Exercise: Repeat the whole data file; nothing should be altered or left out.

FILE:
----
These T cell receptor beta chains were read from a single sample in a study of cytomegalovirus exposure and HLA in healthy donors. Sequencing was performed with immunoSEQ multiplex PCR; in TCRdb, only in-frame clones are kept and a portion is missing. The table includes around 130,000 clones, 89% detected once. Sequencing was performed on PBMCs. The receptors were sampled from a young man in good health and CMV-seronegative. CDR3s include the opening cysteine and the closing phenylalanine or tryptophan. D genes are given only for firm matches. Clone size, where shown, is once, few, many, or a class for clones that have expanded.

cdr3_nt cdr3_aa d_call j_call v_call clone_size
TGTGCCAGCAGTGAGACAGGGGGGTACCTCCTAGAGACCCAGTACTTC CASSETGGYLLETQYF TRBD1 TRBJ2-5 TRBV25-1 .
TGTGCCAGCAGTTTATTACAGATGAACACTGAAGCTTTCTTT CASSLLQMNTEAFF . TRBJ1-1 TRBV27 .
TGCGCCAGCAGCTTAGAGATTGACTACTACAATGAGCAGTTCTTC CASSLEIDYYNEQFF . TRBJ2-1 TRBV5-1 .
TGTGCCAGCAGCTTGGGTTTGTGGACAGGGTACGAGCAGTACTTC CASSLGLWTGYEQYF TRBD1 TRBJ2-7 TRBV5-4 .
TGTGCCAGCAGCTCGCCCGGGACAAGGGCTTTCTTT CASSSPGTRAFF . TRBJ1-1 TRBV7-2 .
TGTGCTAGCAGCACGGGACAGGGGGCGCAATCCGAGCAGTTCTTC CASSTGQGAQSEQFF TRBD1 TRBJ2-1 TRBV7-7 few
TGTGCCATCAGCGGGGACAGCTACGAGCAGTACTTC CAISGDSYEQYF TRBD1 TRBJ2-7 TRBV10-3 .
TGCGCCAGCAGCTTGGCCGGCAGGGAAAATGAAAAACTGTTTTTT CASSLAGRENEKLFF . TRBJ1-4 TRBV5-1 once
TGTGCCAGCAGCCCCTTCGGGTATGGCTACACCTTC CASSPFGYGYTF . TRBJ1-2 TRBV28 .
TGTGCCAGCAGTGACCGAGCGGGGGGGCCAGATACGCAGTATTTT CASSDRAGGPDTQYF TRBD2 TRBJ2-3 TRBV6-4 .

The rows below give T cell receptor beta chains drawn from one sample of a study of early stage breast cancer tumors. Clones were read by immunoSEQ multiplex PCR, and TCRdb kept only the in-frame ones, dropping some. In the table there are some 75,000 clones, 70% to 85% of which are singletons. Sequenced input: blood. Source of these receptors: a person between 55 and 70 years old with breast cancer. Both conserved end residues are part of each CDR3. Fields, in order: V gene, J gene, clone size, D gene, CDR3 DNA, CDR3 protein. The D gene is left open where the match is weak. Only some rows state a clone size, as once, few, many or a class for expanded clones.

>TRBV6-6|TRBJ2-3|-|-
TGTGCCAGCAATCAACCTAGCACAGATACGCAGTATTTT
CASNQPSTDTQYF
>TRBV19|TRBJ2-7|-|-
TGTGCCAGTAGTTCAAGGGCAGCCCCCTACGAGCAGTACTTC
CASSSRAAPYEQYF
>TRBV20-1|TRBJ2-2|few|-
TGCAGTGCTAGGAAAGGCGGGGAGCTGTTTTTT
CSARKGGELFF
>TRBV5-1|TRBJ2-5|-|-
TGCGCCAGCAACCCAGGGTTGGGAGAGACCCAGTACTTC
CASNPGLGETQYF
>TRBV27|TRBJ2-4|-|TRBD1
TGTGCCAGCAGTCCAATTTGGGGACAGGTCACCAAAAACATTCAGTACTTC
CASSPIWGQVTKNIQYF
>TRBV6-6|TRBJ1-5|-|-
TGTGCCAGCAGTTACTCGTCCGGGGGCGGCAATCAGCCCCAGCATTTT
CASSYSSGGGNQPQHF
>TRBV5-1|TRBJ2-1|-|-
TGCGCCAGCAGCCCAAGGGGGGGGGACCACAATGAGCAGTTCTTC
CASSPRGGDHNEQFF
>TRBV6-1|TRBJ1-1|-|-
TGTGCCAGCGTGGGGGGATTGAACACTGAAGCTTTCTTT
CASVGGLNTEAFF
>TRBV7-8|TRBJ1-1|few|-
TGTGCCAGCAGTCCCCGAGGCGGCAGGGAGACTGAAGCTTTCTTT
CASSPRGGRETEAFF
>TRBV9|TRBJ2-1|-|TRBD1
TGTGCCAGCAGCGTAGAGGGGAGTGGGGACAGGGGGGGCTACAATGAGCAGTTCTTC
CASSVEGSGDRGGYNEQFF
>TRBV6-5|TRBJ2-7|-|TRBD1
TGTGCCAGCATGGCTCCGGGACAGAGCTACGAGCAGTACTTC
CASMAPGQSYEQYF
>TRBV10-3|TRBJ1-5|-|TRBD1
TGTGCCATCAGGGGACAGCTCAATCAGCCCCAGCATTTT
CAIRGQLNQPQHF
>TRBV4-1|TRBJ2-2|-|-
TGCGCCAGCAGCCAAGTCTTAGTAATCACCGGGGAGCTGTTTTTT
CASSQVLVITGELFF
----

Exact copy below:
These T cell receptor beta chains were read from a single sample in a study of cytomegalovirus exposure and HLA in healthy donors. Sequencing was performed with immunoSEQ multiplex PCR; in TCRdb, only in-frame clones are kept and a portion is missing. The table includes around 130,000 clones, 89% detected once. Sequencing was performed on PBMCs. The receptors were sampled from a young man in good health and CMV-seronegative. CDR3s include the opening cysteine and the closing phenylalanine or tryptophan. D genes are given only for firm matches. Clone size, where shown, is once, few, many, or a class for clones that have expanded.

cdr3_nt cdr3_aa d_call j_call v_call clone_size
TGTGCCAGCAGTGAGACAGGGGGGTACCTCCTAGAGACCCAGTACTTC CASSETGGYLLETQYF TRBD1 TRBJ2-5 TRBV25-1 .
TGTGCCAGCAGTTTATTACAGATGAACACTGAAGCTTTCTTT CASSLLQMNTEAFF . TRBJ1-1 TRBV27 .
TGCGCCAGCAGCTTAGAGATTGACTACTACAATGAGCAGTTCTTC CASSLEIDYYNEQFF . TRBJ2-1 TRBV5-1 .
TGTGCCAGCAGCTTGGGTTTGTGGACAGGGTACGAGCAGTACTTC CASSLGLWTGYEQYF TRBD1 TRBJ2-7 TRBV5-4 .
TGTGCCAGCAGCTCGCCCGGGACAAGGGCTTTCTTT CASSSPGTRAFF . TRBJ1-1 TRBV7-2 .
TGTGCTAGCAGCACGGGACAGGGGGCGCAATCCGAGCAGTTCTTC CASSTGQGAQSEQFF TRBD1 TRBJ2-1 TRBV7-7 few
TGTGCCATCAGCGGGGACAGCTACGAGCAGTACTTC CAISGDSYEQYF TRBD1 TRBJ2-7 TRBV10-3 .
TGCGCCAGCAGCTTGGCCGGCAGGGAAAATGAAAAACTGTTTTTT CASSLAGRENEKLFF . TRBJ1-4 TRBV5-1 once
TGTGCCAGCAGCCCCTTCGGGTATGGCTACACCTTC CASSPFGYGYTF . TRBJ1-2 TRBV28 .
TGTGCCAGCAGTGACCGAGCGGGGGGGCCAGATACGCAGTATTTT CASSDRAGGPDTQYF TRBD2 TRBJ2-3 TRBV6-4 .

The rows below give T cell receptor beta chains drawn from one sample of a study of early stage breast cancer tumors. Clones were read by immunoSEQ multiplex PCR, and TCRdb kept only the in-frame ones, dropping some. In the table there are some 75,000 clones, 70% to 85% of which are singletons. Sequenced input: blood. Source of these receptors: a person between 55 and 70 years old with breast cancer. Both conserved end residues are part of each CDR3. Fields, in order: V gene, J gene, clone size, D gene, CDR3 DNA, CDR3 protein. The D gene is left open where the match is weak. Only some rows state a clone size, as once, few, many or a class for expanded clones.

>TRBV6-6|TRBJ2-3|-|-
TGTGCCAGCAATCAACCTAGCACAGATACGCAGTATTTT
CASNQPSTDTQYF
>TRBV19|TRBJ2-7|-|-
TGTGCCAGTAGTTCAAGGGCAGCCCCCTACGAGCAGTACTTC
CASSSRAAPYEQYF
>TRBV20-1|TRBJ2-2|few|-
TGCAGTGCTAGGAAAGGCGGGGAGCTGTTTTTT
CSARKGGELFF
>TRBV5-1|TRBJ2-5|-|-
TGCGCCAGCAACCCAGGGTTGGGAGAGACCCAGTACTTC
CASNPGLGETQYF
>TRBV27|TRBJ2-4|-|TRBD1
TGTGCCAGCAGTCCAATTTGGGGACAGGTCACCAAAAACATTCAGTACTTC
CASSPIWGQVTKNIQYF
>TRBV6-6|TRBJ1-5|-|-
TGTGCCAGCAGTTACTCGTCCGGGGGCGGCAATCAGCCCCAGCATTTT
CASSYSSGGGNQPQHF
>TRBV5-1|TRBJ2-1|-|-
TGCGCCAGCAGCCCAAGGGGGGGGGACCACAATGAGCAGTTCTTC
CASSPRGGDHNEQFF
>TRBV6-1|TRBJ1-1|-|-
TGTGCCAGCGTGGGGGGATTGAACACTGAAGCTTTCTTT
CASVGGLNTEAFF
>TRBV7-8|TRBJ1-1|few|-
TGTGCCAGCAGTCCCCGAGGCGGCAGGGAGACTGAAGCTTTCTTT
CASSPRGGRETEAFF
>TRBV9|TRBJ2-1|-|TRBD1
TGTGCCAGCAGCGTAGAGGGGAGTGGGGACAGGGGGGGCTACAATGAGCAGTTCTTC
CASSVEGSGDRGGYNEQFF
>TRBV6-5|TRBJ2-7|-|TRBD1
TGTGCCAGCATGGCTCCGGGACAGAGCTACGAGCAGTACTTC
CASMAPGQSYEQYF
>TRBV10-3|TRBJ1-5|-|TRBD1
TGTGCCATCAGGGGACAGCTCAATCAGCCCCAGCATTTT
CAIRGQLNQPQHF
>TRBV4-1|TRBJ2-2|-|-
TGCGCCAGCAGCCAAGTCTTAGTAATCACCGGGGAGCTGTTTTTT
CASSQVLVITGELFF